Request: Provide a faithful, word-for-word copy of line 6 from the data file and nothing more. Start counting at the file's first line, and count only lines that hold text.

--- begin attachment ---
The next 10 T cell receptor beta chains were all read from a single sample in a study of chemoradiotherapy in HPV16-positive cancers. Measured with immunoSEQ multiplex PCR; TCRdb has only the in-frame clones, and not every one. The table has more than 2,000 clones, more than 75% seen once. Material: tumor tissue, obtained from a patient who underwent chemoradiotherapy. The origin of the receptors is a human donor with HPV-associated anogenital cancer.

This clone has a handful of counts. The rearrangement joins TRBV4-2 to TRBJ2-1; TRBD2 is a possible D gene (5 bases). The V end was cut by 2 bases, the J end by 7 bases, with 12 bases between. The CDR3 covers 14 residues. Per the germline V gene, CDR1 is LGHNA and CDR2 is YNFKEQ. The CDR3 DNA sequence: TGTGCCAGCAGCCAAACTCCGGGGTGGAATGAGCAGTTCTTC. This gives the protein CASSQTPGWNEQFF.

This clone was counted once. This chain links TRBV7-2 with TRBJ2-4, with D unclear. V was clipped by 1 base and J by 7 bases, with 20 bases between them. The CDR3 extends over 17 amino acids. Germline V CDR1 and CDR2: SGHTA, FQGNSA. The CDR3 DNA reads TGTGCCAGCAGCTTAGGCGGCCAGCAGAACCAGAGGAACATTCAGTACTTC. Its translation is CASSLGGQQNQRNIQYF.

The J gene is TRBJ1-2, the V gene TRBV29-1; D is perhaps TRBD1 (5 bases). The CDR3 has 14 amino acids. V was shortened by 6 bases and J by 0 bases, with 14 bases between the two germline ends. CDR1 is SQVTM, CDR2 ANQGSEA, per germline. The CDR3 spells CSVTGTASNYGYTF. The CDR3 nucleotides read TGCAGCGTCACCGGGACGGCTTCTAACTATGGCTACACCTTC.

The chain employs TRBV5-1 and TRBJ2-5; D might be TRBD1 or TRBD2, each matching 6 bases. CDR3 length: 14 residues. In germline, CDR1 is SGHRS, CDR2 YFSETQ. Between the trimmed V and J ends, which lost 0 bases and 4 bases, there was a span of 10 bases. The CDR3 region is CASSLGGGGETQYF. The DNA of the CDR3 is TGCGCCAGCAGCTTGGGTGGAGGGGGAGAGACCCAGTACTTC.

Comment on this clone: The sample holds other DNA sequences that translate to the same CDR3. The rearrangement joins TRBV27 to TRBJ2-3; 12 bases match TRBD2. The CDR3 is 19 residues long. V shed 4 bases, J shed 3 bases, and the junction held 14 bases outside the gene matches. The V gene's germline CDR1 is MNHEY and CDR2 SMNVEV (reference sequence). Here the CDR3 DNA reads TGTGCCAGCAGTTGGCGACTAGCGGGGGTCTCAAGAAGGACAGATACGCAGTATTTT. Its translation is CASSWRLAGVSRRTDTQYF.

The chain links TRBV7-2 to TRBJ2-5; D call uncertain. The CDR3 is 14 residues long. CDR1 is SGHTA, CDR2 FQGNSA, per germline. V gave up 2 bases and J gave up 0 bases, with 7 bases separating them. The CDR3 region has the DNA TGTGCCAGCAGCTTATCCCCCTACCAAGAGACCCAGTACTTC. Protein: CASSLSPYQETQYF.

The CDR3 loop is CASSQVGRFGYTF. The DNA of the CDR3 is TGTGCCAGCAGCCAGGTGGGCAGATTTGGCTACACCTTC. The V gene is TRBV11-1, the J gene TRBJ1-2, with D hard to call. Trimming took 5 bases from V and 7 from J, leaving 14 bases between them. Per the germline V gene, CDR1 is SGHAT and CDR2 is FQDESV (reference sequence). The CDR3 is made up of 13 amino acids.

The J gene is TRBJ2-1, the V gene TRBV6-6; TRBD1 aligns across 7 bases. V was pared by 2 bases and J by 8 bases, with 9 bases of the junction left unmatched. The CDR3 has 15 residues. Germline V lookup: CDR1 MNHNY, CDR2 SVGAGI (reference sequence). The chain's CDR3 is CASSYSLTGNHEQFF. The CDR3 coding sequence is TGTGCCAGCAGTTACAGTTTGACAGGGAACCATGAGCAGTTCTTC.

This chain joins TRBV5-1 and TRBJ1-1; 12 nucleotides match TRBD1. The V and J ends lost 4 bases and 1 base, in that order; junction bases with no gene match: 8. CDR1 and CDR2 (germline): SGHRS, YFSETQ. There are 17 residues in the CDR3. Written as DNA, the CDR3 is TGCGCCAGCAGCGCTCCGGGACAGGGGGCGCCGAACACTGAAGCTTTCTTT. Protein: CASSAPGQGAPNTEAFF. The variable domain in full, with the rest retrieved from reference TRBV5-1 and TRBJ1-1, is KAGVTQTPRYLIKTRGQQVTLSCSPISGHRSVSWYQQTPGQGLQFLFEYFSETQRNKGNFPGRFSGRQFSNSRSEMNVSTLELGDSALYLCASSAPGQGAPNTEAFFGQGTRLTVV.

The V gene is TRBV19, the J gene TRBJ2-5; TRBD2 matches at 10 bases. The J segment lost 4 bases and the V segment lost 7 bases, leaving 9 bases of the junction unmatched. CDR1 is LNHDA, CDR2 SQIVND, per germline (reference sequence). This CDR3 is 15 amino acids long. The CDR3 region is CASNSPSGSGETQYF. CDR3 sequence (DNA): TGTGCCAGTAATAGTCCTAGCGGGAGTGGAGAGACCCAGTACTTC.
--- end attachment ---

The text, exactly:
Comment on this clone: The sample holds other DNA sequences that translate to the same CDR3. The rearrangement joins TRBV27 to TRBJ2-3; 12 bases match TRBD2. The CDR3 is 19 residues long. V shed 4 bases, J shed 3 bases, and the junction held 14 bases outside the gene matches. The V gene's germline CDR1 is MNHEY and CDR2 SMNVEV (reference sequence). Here the CDR3 DNA reads TGTGCCAGCAGTTGGCGACTAGCGGGGGTCTCAAGAAGGACAGATACGCAGTATTTT. Its translation is CASSWRLAGVSRRTDTQYF.